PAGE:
We are All Nothing Wrong With Us: Parkland Theater circa 1984

April 14, 2009

It was a Friday night, late springtime–a clear and warm evening. The lights at the box office just below the marquee made the star-pinpricked darkness look that much darker.

We were in a parking lot in the back of the theater, a space so vast that even during the Parkland Theater’s peak times it never completely filled up. In faint glow of the overhead lamps you could see teenagers loitering; cranking Priest, surreptitiously sneaking sips of vitamin R, making out, or just fidgeting and waiting for the previous showing’s audience to hemorrhage out of the multiple exits.

The four of us–me, my brother John, our puppy-eyed buddy Bobby, and sloe-eyed lanky Dug–sat in Bob’s hatchback drinking, cutting up, and getting high. We laughed and joked about the fuzzy blue dice dangling from the black plastic-encased rearview mirror. And everyone made fun of me because the movie was gonna start soon, and I would NOT be late, dammit. Miss a minute of Sho Kosugi flattening all comers in Revenge of the Ninja? Screw that.

The four of us stumbled out of the car and headed over to wait in line. It was a pretty crowded night, Friday was, and throngs of bored kids our age milled with grown-ups of varying stripes to kill a few hours in a darkened theater.

John’s hair was bleached-blonde and close-cropped at the sides: He looked tough and new-wave cool with his home-cut fade and grey trenchcoat enveloping his beefy frame. The rest of us wore regulation T-shirt and jeans, though my tee (David Bowie) sat several shades cooler than the Camaro-rock cotton that adorned most of the other paying customers. Dug framed his Van Halen with flannel. A right lot of anonymous misfits, we were.

So we stood, waiting for the 7:15pm assemblage to leave, and for our 9:40pm Posse to shuffle its way to the box office and into the lobby. Just in front of us was a tall (taller than me, anyway), olive-skinned guy about my age–sixteen or so. He looked Hispanic or mulatto, with an unruly-but-conservatively-cut mass of curly black hair and a ready cherub’s smile and laugh. He looked really, really familiar to me, and somewhere in my liquor-sodden head it occurred to me who he was.

“I know that guy,” I said, pointing to the curly-haired kid just beyond earshot.

“Yeah, whatever, Ass,” my brother deadpanned. No one else in my ranks knew–or cared about–this guy’s identity. He may as well have been from Jupiter. But this kid was, beyond a doubt, a figure from my past.

John momentarily distracted me by unleashing his favorite torture du jour, the Spot Torch (encircling some poor unfortunate’s wrists with your hands and twisting each hand in rapid succession until rope-burn-style chafing ensued) on my right arm. I swatted him away like some feyer-than-I-wanted-to-be Fourth Stooge. We surely looked mighty impressive to the Farrah-haired hotties behind us.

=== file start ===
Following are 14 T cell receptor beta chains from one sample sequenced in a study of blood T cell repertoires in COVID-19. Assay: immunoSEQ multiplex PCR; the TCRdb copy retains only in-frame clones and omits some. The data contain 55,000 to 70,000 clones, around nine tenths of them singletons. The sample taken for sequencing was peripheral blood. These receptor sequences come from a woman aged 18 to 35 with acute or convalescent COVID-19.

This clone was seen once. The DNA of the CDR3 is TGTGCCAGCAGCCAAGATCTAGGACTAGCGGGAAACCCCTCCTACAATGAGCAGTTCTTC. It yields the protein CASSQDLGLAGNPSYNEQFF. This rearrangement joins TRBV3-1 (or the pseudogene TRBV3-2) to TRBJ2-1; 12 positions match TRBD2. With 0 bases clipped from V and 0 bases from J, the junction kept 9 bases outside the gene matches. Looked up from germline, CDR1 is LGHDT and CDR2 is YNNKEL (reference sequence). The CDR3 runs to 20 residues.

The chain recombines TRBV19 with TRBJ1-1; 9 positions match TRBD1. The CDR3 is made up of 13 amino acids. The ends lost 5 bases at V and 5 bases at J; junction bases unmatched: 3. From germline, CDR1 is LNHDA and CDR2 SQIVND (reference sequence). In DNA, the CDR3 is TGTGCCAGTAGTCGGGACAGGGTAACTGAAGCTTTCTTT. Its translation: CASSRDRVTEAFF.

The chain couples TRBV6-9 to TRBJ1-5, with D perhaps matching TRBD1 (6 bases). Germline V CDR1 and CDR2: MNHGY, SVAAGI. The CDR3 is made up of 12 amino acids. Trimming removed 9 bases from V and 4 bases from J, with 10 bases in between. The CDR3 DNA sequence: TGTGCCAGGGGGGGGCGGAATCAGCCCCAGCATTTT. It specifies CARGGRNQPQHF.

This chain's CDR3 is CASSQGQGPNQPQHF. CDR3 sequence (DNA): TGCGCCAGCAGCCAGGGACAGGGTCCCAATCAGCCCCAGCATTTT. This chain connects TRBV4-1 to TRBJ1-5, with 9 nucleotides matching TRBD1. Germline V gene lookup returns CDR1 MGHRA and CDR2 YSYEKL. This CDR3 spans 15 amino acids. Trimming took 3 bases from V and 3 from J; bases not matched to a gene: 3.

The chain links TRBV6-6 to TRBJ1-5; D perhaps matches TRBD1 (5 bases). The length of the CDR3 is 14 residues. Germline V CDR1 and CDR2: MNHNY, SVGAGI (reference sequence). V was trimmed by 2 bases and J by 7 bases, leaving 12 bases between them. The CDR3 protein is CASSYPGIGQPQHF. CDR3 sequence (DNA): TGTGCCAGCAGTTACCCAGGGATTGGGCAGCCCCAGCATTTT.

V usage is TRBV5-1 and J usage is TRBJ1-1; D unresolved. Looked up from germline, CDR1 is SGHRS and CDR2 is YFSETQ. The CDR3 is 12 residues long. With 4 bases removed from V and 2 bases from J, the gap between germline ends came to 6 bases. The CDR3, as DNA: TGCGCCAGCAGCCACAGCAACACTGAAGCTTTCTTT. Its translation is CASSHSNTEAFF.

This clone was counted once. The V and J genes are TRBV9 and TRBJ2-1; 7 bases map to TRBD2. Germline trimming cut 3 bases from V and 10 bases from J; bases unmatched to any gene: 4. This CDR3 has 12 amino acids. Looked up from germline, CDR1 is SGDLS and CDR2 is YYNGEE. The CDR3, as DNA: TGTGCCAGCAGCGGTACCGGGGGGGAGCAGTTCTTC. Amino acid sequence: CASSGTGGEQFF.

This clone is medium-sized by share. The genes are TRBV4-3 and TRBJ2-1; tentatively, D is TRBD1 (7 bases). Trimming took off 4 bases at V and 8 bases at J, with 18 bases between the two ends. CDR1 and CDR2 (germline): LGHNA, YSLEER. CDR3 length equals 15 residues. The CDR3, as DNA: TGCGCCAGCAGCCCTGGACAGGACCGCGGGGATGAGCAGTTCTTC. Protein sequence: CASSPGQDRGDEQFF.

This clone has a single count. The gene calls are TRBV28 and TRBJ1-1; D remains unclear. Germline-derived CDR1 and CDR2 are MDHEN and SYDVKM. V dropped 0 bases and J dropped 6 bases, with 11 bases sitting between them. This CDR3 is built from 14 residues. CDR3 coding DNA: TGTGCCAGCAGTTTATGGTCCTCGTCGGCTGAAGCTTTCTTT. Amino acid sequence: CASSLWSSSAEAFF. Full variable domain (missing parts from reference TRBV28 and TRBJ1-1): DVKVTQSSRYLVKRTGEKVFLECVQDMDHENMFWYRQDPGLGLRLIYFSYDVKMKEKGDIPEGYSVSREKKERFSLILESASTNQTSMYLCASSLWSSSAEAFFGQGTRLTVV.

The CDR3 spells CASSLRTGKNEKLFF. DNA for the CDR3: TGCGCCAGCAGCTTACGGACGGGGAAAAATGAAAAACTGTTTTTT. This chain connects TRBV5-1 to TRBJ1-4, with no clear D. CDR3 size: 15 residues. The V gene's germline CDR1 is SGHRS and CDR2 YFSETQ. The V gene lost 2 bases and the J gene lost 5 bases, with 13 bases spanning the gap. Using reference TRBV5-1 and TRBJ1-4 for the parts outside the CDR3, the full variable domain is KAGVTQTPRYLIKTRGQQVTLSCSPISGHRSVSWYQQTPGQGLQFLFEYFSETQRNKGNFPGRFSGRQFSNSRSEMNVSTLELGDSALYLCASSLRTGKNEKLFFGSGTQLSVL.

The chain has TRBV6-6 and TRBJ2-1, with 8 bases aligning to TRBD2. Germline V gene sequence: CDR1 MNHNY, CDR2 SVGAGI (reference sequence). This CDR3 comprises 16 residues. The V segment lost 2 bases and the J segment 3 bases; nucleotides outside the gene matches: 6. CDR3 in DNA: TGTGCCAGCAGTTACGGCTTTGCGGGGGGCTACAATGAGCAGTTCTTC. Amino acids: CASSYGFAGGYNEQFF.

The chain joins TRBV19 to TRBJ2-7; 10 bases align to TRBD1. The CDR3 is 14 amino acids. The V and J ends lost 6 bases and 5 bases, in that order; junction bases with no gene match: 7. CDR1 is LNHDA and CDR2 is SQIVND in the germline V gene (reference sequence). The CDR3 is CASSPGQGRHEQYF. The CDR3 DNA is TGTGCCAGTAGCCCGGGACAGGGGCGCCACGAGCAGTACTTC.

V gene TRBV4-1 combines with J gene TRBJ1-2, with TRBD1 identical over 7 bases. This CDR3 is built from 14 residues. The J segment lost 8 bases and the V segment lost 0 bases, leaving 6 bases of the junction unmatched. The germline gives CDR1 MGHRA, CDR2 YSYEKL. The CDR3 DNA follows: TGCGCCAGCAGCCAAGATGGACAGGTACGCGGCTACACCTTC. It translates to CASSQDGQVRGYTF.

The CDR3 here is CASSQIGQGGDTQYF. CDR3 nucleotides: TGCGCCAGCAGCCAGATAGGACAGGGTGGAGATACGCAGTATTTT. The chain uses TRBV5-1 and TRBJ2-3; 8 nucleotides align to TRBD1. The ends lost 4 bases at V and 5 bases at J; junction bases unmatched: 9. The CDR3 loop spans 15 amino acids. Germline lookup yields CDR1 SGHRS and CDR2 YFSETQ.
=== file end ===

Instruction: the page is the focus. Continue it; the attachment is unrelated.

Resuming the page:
But I could not be shaken. I resolved to talk to this enigma of a cherub ahead  of us. He was an old friend–he just didn’t remember yet. But I did.

“Don?” I slurred out. John, Dug, and Bob–not exactly champions of social interaction in the most ideal of scenarios–all turned pale and shrunk back.

Don looked at me quizzically. “Do I know you?” he queried.

“Remember me? We were in second grade together!” I blurted out with joy. He stared at me, a bit leery but transfixed.

“Your best friend’s name was Rocky, and you made up the funniest lyrics about Miss Mousie’s Jelly Rolls when we sang ‘Froggy Went a’ Courtin” in Mrs. Moore’s class…”

I didn’t sound terrifically coherent, of course, but seeing Don’s distinctive features had unleashed a torrent of grade-school memories.  The funniest look crept up on his face. He was remembering, too.

One of his friends, obviously amused, jumped in. “Yeah, this is Don, man!” and Don’s expression swirled between the dusted-away and not-entirely-unwelcome tinge of nostalgia, and the sledgehammer blow of embarrassment. The cherub smile which was so unchanged over ten years got more forced: He was dressed to the prep-nines in a salmon polo shirt, and his yuppie friends were obviously enjoying a few chuckles at his expense.

After I regaled him and his friends with my account of Rocky’s sixth birthday party (during which Don boasted of his ability to eat twenty hot dogs, then proceeded to stuff himself to gut-lurching vomitous fullness), I sensed that my old elementary-school buddy no longer found enjoyment in my reminiscinces. I cut it short with a “Good to see you again, man.” He smiled, feeble but courteous, and said, “Yeah, you too. See ya.”

Don and his friends paid their admission and headed to the north side of the theater. John, Bob, Dug and I paid our two bits and entered on the south side. And that was the last I saw of Don, Hot-Dog Eater and Grade-School Bon Vivant Extraordinaire.

We are all nothing wrong with us.

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